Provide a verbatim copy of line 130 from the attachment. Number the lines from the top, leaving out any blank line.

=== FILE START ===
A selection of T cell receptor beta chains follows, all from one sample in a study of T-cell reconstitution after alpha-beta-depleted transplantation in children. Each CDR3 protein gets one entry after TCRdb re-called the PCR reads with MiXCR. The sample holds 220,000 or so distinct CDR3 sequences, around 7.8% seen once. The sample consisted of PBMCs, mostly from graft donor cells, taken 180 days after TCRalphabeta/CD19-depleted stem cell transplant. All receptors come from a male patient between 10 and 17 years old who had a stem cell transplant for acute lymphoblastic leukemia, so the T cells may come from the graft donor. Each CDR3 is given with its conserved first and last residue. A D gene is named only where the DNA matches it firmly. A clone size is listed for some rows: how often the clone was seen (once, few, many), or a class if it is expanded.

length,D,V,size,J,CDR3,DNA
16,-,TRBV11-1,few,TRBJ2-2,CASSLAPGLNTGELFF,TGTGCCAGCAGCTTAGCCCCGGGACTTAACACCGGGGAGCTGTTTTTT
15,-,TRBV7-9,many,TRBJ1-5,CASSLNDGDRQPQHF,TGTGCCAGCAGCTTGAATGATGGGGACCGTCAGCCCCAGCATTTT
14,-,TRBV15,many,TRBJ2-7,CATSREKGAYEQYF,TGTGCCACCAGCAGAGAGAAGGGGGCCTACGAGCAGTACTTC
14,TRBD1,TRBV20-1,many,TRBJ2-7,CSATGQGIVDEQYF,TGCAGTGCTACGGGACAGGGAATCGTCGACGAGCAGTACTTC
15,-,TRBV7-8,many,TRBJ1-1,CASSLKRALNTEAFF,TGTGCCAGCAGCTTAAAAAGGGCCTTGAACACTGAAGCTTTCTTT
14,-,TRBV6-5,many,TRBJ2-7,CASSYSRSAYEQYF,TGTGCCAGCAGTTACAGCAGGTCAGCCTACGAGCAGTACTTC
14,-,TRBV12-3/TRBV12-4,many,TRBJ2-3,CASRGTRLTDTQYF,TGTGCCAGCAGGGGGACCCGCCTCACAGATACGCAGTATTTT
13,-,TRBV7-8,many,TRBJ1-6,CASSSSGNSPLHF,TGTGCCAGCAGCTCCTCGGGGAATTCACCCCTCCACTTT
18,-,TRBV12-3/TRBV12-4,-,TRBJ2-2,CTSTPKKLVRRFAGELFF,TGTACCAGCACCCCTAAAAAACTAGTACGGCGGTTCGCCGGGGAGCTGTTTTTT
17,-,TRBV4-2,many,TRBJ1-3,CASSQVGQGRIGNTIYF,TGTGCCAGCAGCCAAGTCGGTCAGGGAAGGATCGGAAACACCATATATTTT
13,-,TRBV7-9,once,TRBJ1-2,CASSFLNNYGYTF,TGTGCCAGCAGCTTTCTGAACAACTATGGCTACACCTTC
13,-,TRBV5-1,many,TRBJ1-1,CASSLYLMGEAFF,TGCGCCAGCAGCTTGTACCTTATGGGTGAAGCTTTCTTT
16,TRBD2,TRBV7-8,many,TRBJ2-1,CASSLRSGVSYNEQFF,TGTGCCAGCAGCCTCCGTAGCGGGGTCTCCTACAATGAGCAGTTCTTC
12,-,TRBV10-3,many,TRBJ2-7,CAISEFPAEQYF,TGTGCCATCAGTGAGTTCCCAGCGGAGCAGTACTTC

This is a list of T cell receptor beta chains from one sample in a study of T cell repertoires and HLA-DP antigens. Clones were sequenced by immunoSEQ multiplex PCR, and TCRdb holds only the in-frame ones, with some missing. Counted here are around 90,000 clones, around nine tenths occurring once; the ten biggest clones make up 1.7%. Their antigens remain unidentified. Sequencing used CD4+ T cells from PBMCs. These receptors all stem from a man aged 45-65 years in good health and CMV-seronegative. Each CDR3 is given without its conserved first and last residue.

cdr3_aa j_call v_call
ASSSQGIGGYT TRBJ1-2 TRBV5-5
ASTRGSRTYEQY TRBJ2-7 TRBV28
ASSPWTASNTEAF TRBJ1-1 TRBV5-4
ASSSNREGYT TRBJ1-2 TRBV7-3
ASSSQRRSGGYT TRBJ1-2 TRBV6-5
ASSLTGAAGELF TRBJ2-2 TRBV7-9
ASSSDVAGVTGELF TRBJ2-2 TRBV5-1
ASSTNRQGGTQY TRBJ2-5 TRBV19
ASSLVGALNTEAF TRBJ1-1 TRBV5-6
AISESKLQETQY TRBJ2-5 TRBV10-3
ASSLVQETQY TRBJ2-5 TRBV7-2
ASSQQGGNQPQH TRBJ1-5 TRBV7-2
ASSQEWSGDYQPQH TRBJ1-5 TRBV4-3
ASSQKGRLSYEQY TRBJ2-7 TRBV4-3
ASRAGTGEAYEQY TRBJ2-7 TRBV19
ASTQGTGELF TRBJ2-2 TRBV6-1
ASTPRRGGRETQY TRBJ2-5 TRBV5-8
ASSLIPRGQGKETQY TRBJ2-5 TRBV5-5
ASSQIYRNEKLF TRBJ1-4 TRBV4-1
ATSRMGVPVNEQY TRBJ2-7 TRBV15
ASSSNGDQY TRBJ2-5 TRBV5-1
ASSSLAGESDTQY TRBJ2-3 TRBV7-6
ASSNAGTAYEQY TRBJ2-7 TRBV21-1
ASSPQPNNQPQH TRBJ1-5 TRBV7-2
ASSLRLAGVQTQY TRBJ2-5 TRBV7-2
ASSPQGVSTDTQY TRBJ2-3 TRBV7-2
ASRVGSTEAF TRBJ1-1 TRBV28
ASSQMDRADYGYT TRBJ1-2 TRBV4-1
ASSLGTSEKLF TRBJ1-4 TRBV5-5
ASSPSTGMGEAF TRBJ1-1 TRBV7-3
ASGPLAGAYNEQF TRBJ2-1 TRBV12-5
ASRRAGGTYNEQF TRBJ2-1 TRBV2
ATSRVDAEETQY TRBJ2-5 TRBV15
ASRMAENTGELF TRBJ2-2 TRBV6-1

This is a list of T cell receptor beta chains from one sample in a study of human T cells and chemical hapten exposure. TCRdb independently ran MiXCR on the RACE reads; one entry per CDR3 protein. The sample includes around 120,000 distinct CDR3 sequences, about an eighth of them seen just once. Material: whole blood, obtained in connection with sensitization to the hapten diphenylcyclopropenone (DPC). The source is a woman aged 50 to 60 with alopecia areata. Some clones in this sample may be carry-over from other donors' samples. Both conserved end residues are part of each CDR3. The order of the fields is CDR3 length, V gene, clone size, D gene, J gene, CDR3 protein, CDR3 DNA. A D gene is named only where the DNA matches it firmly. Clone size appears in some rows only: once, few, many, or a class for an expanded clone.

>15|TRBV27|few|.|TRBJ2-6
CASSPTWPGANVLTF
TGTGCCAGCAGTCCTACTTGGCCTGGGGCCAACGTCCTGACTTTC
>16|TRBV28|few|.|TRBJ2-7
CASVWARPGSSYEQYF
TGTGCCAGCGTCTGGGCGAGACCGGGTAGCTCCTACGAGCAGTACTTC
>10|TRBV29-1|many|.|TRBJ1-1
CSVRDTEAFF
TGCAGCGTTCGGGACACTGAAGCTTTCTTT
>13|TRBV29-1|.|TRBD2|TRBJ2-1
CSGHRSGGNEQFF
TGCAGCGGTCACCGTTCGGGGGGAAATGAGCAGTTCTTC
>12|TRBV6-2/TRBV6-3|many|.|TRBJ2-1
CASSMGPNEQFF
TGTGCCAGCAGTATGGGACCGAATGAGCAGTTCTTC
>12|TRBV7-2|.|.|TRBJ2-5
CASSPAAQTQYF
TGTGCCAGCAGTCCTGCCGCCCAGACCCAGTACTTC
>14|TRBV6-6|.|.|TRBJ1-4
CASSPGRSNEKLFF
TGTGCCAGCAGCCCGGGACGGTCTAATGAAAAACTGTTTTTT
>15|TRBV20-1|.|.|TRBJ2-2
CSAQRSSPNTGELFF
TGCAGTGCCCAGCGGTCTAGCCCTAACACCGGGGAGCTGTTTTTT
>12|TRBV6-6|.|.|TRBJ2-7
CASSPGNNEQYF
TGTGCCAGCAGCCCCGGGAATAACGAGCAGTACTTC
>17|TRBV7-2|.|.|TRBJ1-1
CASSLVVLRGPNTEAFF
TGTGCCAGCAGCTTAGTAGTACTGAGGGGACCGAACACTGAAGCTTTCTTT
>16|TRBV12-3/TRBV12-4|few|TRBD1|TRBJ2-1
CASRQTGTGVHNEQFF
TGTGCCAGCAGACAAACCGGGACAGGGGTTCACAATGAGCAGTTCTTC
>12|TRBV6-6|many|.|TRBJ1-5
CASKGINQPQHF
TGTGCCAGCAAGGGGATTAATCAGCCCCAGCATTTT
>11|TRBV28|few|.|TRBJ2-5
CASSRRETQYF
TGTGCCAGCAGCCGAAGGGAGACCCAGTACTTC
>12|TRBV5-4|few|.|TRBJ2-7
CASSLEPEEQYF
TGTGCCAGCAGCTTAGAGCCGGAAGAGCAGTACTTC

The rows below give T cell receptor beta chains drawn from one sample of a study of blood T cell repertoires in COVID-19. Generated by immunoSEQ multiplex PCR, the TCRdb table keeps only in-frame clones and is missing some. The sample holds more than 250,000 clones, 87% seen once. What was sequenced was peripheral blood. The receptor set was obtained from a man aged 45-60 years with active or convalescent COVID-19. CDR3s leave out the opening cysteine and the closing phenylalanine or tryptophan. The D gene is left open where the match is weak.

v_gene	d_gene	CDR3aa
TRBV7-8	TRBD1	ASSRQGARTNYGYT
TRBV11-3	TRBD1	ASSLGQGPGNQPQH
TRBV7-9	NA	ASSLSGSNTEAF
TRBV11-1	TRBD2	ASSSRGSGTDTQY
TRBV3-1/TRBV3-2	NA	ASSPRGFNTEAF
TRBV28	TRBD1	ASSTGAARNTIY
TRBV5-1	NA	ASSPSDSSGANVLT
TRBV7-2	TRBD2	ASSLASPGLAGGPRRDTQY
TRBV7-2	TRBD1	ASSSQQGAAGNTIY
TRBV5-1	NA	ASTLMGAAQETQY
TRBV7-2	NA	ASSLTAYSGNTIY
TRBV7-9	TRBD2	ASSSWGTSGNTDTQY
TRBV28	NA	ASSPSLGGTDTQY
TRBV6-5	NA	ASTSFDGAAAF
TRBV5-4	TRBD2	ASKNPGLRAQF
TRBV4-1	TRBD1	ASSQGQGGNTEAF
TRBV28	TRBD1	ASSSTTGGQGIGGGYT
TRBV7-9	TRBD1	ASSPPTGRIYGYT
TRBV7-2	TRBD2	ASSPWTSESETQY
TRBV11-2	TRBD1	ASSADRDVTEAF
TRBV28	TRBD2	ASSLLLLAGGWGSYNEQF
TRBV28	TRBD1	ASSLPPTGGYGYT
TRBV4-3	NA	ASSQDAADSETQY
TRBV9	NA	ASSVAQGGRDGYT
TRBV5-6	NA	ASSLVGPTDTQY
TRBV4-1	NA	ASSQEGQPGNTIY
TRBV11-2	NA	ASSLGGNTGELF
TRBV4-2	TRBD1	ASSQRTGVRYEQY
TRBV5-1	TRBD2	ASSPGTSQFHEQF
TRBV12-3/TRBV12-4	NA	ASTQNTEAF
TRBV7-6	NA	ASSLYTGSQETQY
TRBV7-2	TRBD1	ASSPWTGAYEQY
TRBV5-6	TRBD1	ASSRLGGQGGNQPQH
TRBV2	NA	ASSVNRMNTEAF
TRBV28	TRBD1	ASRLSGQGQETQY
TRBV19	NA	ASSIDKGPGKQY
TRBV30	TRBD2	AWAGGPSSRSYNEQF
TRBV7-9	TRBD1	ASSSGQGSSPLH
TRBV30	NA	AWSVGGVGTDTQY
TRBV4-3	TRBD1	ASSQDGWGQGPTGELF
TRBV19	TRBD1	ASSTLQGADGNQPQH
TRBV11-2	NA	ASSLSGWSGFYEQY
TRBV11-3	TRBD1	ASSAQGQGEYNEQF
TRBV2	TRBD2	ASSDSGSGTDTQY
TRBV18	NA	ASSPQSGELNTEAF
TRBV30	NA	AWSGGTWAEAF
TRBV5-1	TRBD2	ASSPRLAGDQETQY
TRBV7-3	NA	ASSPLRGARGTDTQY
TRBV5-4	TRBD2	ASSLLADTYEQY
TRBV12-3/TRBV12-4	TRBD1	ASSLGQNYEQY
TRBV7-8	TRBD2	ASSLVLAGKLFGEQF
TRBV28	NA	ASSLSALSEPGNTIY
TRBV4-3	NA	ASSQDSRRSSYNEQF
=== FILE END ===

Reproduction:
TRBV5-6	TRBD1	ASSRLGGQGGNQPQH